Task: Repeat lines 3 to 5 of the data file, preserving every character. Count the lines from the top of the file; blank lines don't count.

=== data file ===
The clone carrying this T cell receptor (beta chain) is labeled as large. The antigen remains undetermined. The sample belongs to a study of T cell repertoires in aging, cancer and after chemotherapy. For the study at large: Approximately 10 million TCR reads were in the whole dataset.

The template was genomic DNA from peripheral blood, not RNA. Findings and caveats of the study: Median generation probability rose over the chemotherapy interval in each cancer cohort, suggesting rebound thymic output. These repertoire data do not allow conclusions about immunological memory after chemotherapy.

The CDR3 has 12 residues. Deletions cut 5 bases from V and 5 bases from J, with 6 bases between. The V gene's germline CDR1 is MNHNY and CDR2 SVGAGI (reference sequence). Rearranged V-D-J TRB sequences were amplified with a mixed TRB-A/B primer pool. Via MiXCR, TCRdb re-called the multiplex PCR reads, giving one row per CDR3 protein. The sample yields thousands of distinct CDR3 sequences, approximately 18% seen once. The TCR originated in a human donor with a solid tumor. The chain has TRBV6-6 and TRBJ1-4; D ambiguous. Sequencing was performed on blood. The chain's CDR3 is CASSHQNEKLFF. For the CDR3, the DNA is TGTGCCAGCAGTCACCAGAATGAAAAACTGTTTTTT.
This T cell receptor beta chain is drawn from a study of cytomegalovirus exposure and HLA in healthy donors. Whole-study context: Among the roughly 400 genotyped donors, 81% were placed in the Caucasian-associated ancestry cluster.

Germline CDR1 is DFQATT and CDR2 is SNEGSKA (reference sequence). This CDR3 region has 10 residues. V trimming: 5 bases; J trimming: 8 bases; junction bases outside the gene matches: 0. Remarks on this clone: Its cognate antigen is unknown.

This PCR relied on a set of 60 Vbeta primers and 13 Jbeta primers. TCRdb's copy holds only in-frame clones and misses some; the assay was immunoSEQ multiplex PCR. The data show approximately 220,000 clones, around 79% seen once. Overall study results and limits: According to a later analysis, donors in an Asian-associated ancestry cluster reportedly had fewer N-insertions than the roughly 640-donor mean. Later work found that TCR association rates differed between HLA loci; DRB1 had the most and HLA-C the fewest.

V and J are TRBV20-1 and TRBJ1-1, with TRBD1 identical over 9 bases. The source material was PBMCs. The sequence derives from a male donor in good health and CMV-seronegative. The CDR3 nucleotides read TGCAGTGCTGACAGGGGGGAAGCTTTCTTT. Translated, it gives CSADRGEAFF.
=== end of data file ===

The CDR3 has 12 residues. Deletions cut 5 bases from V and 5 bases from J, with 6 bases between. The V gene's germline CDR1 is MNHNY and CDR2 SVGAGI (reference sequence). Rearranged V-D-J TRB sequences were amplified with a mixed TRB-A/B primer pool. Via MiXCR, TCRdb re-called the multiplex PCR reads, giving one row per CDR3 protein. The sample yields thousands of distinct CDR3 sequences, approximately 18% seen once. The TCR originated in a human donor with a solid tumor. The chain has TRBV6-6 and TRBJ1-4; D ambiguous. Sequencing was performed on blood. The chain's CDR3 is CASSHQNEKLFF. For the CDR3, the DNA is TGTGCCAGCAGTCACCAGAATGAAAAACTGTTTTTT.
This T cell receptor beta chain is drawn from a study of cytomegalovirus exposure and HLA in healthy donors. Whole-study context: Among the roughly 400 genotyped donors, 81% were placed in the Caucasian-associated ancestry cluster.

Germline CDR1 is DFQATT and CDR2 is SNEGSKA (reference sequence). This CDR3 region has 10 residues. V trimming: 5 bases; J trimming: 8 bases; junction bases outside the gene matches: 0. Remarks on this clone: Its cognate antigen is unknown.